Confederate generalordered a massive artillery bombardment of the center of the Union line prior to the attack that Friday afternoon. The responsibility for lining up the guns fell to Colonel Porter Alexander, who poached cannons from wherever he could find them. “Nothing remotely like it had been seen before in this war,” the historian Stephen W. Sears has written, continuing:
With their crews hidden from sight, the guns stood silent in their long ranks like deadly, solitary sentinels. Heat waves radiated off the black iron Parrott and Rodman rifles; the bronze Napoleons gleamed brightly in the sunlight. On Little Round Top an awed Major Thomas Hyde, viewing this array “seemingly directed toward the centre of our line,” counted 100 guns visible just from his vantage point.
But how many guns were there in total? Historians’ numbers have varied. Sears claimed 163, while others, such as, have cited Alexander’s postwar memoir in concluding that there were 140 guns altogether, 56 of which went unused. In two different books, the British historian Brian Holden Reid has provided two different numbers: 164 in one, 172 in the other (while noting that 56 of those went unused).
Whatever the truth, the bombardment began at one o’clock in the afternoon by Alexander’s clock or at 1:07 according to Michael Jacobs, a professor at nearby Pennsylvania College (now Gettysburg College) who also meticulously recordedduring the day (clouds in the early morning, with mostly clear skies by two, and a high temperature of 87 degrees). Depending on the source, the thunderous fire lasted anywhere from one to two hours, with the consensus landing on a little more than an hour. At first, Porter had intended only to fire his guns for about twenty-five minutes but then realized that the damage done in this time was insufficient. He worried, though, that if the bombardment went on for too long, he would run out of ammunition and the Confederate infantry would be forced to advance without any artillery support. When the Union artillery’s counter fire began to fall off, Alexander took it as a sign that the enemy guns had been knocked out—just as the Union artillery chief hoped he would.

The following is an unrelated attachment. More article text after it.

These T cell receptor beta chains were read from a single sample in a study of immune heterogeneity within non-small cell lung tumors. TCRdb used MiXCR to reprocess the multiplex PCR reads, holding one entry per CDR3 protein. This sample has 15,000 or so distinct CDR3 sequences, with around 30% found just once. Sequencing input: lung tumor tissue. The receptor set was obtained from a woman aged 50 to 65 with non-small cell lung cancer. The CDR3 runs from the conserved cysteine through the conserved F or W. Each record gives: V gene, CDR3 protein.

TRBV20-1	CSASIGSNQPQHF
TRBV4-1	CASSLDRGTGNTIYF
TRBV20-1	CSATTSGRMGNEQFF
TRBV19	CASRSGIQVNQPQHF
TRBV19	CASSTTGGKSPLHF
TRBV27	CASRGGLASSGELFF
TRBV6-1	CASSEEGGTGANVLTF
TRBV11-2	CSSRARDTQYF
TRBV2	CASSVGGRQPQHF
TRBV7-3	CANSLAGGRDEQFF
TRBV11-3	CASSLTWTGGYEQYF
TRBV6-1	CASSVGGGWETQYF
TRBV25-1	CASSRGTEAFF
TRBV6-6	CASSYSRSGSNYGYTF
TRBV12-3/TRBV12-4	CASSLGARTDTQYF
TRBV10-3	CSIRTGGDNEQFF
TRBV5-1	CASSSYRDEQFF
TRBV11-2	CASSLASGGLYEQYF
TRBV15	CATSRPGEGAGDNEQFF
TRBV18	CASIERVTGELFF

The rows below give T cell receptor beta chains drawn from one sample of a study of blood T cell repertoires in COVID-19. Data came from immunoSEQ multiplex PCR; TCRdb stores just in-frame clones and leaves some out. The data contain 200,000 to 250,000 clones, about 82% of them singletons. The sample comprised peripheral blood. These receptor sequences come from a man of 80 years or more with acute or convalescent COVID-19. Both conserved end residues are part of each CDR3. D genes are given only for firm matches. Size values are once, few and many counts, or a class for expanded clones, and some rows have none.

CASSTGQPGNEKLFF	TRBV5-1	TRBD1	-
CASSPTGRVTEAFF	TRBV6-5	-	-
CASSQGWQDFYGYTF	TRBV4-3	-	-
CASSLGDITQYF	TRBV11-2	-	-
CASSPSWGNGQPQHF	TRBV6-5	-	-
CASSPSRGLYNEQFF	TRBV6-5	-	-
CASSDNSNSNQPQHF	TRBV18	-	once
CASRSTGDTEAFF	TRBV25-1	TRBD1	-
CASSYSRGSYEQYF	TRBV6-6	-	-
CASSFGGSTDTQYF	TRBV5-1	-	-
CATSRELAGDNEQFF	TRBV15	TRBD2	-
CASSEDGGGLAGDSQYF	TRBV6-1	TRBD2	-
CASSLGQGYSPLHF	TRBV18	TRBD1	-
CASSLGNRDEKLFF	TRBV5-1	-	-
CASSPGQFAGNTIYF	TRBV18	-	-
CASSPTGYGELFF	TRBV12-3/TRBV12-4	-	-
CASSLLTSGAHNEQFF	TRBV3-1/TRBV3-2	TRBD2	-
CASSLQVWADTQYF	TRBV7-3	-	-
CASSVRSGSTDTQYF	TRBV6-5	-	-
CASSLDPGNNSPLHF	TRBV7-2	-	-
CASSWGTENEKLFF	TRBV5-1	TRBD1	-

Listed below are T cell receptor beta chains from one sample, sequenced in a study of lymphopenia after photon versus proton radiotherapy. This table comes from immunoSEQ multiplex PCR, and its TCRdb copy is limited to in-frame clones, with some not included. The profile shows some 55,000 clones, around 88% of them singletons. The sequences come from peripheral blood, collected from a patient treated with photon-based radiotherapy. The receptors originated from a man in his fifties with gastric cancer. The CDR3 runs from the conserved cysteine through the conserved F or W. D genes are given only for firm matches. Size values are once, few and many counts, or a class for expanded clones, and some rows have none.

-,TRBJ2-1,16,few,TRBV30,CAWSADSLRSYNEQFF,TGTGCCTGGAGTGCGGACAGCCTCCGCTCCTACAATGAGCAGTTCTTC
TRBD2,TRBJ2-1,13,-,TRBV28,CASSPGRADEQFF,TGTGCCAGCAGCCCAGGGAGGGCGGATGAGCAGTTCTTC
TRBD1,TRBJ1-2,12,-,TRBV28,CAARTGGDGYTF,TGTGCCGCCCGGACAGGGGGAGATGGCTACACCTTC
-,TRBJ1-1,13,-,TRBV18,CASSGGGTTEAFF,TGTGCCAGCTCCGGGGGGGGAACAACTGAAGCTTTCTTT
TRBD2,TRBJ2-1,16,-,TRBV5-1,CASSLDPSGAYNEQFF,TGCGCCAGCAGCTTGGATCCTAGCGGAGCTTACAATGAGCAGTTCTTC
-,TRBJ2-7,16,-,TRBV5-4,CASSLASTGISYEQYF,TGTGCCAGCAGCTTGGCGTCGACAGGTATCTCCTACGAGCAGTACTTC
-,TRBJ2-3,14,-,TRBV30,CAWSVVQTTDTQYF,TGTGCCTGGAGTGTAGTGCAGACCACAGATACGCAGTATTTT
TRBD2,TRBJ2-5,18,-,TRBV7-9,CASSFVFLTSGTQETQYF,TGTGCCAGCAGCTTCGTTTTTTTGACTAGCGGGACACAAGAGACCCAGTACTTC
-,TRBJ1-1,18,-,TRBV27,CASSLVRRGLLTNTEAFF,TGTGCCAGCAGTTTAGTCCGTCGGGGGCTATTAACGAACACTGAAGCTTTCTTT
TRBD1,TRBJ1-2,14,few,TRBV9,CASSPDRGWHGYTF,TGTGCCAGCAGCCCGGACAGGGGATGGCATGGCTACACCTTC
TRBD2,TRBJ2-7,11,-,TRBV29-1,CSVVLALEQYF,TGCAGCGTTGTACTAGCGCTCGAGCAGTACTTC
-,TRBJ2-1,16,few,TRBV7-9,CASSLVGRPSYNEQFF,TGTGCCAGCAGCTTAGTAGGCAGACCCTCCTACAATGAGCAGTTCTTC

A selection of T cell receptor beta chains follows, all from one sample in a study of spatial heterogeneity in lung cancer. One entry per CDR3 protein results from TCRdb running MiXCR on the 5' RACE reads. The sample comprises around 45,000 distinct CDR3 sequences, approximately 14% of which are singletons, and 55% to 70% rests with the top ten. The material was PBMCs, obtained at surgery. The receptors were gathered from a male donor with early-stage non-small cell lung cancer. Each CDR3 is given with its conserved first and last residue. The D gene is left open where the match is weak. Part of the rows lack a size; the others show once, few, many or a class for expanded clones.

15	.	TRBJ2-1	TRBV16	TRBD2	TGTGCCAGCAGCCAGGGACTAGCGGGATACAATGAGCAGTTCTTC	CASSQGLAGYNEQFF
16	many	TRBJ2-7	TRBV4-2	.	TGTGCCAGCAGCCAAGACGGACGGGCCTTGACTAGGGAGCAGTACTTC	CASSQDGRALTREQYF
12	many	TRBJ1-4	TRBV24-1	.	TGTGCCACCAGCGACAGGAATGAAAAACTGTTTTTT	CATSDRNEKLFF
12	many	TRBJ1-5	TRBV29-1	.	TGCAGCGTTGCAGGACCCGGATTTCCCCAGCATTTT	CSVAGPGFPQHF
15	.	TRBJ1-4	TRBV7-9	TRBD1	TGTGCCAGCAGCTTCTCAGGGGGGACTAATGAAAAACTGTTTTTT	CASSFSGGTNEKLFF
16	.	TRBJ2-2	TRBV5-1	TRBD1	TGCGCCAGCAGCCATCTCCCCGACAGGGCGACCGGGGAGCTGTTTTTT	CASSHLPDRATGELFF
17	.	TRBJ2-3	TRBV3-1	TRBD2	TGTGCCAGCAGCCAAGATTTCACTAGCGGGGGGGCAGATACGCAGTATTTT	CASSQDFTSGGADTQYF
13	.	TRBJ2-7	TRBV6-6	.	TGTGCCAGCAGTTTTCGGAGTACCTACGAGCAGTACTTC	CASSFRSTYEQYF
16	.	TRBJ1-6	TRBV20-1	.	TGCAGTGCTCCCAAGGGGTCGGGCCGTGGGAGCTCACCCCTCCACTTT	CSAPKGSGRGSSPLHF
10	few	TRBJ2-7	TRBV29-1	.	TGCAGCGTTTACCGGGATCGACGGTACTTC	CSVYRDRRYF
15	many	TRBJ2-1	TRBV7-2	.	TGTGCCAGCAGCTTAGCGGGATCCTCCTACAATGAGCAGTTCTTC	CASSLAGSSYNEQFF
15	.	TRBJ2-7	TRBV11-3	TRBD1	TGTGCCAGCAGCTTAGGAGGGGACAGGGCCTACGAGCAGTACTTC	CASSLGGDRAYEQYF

Ultimately, the bombardment caused terrible damage and killed perhaps as many as two hundred Union troops in the area that would come to be known as the Bloody Angle—but the Confederates may have lost even more than that from Union guns. An infantryman in the 18th Virginia recalled that “shrill shot overhead or bounding madly across the field would alike dip through a line of prostrate men and rush on with a wail to the rear leaving a wide track of blood behind.”
Casualties During Pickett’s Charge
This detail from a July 12, 1863, report by Confederate colonel W. R. Aylett charts the casualties (the number of killed, wounded, or missing) suffered by Armistead's Brigade on July 3, 1863, during the Battle of Gettysburg. On that day, Armistead's Brigade—consisting of the 9th, 14th, 38th, 53rd, and 57th Virginia Infantry—took part in the climax of the battle, an infantry attack known as Pickett's Charge. The chart here states that there were 1,191 casualties in the brigade. In addition, General Lewis A. Armistead, the commander of the brigade—listed here as "wounded and captured by the enemy"—died two days after the battle.